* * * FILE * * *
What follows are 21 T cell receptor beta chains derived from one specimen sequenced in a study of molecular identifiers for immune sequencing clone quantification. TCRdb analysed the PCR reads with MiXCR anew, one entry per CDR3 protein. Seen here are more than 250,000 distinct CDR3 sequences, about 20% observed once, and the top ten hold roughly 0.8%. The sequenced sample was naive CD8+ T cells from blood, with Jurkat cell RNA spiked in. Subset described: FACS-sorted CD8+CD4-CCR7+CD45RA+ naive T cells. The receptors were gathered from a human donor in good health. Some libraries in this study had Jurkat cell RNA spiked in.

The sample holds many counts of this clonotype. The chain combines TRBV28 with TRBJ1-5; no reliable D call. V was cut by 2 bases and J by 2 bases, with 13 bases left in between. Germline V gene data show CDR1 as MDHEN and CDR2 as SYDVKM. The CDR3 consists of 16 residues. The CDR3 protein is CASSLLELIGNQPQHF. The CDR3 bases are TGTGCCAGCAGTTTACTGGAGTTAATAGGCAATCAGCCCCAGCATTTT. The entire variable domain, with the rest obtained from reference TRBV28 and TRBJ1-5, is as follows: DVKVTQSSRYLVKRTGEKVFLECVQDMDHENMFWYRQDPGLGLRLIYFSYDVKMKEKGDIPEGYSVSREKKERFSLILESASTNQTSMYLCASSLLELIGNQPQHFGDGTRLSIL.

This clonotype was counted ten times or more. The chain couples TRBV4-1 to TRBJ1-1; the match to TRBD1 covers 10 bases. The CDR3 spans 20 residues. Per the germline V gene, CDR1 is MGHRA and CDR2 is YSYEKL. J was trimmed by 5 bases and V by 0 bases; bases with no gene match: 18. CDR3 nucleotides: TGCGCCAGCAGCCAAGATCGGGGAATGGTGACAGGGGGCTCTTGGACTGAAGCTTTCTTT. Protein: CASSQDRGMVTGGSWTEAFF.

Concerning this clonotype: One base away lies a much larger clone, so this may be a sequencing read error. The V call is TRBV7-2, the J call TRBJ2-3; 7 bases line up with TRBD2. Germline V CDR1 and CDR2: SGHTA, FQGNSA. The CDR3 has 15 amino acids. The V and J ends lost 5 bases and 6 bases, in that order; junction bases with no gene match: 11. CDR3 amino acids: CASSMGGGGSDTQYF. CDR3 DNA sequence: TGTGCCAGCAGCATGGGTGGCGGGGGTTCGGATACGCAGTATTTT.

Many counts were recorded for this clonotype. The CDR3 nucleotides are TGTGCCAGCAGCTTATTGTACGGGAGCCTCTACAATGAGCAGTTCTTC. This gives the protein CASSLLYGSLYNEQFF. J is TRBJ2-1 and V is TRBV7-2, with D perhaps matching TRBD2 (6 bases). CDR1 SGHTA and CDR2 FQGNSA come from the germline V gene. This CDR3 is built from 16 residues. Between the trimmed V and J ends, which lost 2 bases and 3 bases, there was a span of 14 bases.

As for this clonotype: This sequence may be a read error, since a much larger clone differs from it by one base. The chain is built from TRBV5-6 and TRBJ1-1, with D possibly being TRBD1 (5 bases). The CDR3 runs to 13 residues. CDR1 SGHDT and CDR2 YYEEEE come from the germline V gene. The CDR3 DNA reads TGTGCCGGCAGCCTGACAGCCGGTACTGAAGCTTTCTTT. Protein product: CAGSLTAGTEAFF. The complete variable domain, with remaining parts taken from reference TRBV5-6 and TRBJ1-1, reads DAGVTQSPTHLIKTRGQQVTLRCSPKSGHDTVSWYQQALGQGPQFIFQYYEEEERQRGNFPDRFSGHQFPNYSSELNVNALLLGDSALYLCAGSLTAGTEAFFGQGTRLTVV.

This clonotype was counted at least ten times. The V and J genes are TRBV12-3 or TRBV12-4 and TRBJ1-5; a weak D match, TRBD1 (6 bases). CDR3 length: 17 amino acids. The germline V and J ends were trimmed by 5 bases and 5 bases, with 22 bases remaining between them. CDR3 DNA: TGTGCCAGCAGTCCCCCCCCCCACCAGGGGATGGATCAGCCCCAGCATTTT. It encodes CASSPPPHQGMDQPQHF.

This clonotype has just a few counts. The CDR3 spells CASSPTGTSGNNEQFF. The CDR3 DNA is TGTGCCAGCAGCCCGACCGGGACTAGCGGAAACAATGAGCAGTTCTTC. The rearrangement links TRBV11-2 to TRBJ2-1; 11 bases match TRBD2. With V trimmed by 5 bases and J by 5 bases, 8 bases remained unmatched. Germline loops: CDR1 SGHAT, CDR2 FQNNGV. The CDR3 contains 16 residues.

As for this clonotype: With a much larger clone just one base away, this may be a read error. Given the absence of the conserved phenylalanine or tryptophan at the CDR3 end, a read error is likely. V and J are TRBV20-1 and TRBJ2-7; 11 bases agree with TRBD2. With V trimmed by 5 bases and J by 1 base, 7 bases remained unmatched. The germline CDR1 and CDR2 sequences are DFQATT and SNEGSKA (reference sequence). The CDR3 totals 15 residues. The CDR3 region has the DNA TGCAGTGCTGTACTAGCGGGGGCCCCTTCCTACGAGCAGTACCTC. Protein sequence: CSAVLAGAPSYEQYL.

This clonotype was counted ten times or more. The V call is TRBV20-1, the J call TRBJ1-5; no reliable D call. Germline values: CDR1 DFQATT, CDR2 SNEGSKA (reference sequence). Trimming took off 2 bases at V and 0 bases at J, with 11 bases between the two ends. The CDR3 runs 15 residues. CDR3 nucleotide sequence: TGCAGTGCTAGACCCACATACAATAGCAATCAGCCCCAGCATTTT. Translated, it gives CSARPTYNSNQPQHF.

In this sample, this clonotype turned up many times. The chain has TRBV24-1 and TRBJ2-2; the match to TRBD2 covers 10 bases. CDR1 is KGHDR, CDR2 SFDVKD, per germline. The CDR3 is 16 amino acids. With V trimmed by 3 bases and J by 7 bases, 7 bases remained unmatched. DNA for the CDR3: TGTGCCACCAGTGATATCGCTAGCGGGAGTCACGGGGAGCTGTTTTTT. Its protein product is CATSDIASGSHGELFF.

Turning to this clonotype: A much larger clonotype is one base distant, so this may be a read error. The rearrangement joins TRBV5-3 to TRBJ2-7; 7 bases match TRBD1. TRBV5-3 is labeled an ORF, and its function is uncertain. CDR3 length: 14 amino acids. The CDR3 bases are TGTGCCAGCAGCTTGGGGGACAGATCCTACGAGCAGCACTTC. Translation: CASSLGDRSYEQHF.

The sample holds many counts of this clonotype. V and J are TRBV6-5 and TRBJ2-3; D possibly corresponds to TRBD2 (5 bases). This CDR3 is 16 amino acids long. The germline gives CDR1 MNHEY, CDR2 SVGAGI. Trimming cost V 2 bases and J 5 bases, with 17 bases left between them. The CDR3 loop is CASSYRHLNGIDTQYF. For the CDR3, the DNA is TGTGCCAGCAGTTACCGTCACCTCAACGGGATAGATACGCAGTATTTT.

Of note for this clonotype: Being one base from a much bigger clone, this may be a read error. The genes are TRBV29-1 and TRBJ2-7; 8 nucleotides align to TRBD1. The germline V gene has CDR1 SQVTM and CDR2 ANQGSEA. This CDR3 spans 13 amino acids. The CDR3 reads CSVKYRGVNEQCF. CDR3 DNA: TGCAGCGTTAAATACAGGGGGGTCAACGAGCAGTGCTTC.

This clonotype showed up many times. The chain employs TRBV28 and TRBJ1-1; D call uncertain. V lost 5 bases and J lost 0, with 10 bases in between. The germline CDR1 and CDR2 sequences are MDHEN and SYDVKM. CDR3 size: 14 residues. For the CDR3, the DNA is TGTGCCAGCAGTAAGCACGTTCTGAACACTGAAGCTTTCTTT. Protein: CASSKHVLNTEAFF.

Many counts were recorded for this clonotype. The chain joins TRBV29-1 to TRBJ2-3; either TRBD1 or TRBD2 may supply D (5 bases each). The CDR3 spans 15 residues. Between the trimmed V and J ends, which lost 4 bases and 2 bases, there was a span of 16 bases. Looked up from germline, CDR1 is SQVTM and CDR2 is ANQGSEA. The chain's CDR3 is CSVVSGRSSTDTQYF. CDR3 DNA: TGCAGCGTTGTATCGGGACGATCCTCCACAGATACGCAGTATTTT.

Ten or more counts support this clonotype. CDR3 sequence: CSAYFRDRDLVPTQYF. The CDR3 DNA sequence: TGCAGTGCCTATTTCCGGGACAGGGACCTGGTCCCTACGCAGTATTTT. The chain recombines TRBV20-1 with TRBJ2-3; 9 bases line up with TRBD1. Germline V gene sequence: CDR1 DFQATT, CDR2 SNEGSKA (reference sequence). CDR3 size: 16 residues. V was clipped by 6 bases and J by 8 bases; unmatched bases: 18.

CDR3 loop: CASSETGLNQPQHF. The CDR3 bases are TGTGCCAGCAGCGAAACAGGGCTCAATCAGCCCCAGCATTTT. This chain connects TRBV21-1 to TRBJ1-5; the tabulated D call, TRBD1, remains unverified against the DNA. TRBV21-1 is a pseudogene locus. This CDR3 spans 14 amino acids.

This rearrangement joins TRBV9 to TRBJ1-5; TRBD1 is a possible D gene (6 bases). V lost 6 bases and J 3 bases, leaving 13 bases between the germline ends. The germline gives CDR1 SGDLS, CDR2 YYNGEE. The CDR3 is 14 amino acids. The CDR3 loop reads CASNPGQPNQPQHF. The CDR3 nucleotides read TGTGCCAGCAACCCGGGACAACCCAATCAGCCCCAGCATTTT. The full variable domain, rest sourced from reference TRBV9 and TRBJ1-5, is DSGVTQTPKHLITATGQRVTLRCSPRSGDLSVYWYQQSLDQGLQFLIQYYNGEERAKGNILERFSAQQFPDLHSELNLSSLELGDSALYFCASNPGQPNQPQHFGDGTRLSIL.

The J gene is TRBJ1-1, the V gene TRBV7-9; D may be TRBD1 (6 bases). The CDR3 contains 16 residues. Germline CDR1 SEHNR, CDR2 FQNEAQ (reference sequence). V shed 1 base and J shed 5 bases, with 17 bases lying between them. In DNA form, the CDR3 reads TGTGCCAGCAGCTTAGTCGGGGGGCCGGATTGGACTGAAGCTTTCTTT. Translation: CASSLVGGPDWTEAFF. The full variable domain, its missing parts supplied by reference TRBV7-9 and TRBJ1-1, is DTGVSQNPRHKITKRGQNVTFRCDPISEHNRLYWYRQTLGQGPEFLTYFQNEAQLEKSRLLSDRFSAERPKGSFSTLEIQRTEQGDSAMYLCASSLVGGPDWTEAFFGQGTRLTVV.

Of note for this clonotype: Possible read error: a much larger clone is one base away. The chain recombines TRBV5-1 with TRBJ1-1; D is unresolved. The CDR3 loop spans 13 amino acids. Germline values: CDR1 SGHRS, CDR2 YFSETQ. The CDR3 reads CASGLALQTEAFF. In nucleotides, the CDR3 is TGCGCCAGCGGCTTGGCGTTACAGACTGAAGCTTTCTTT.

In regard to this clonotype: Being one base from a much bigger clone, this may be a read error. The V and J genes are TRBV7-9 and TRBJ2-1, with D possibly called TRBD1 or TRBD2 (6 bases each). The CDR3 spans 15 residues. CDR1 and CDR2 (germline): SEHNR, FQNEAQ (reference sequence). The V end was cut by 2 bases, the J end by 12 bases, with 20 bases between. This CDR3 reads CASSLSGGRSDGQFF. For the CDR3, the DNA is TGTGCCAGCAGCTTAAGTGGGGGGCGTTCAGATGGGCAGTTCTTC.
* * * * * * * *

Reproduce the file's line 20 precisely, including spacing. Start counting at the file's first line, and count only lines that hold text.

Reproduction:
The J gene is TRBJ1-1, the V gene TRBV7-9; D may be TRBD1 (6 bases). The CDR3 contains 16 residues. Germline CDR1 SEHNR, CDR2 FQNEAQ (reference sequence). V shed 1 base and J shed 5 bases, with 17 bases lying between them. In DNA form, the CDR3 reads TGTGCCAGCAGCTTAGTCGGGGGGCCGGATTGGACTGAAGCTTTCTTT. Translation: CASSLVGGPDWTEAFF. The full variable domain, its missing parts supplied by reference TRBV7-9 and TRBJ1-1, is DTGVSQNPRHKITKRGQNVTFRCDPISEHNRLYWYRQTLGQGPEFLTYFQNEAQLEKSRLLSDRFSAERPKGSFSTLEIQRTEQGDSAMYLCASSLVGGPDWTEAFFGQGTRLTVV.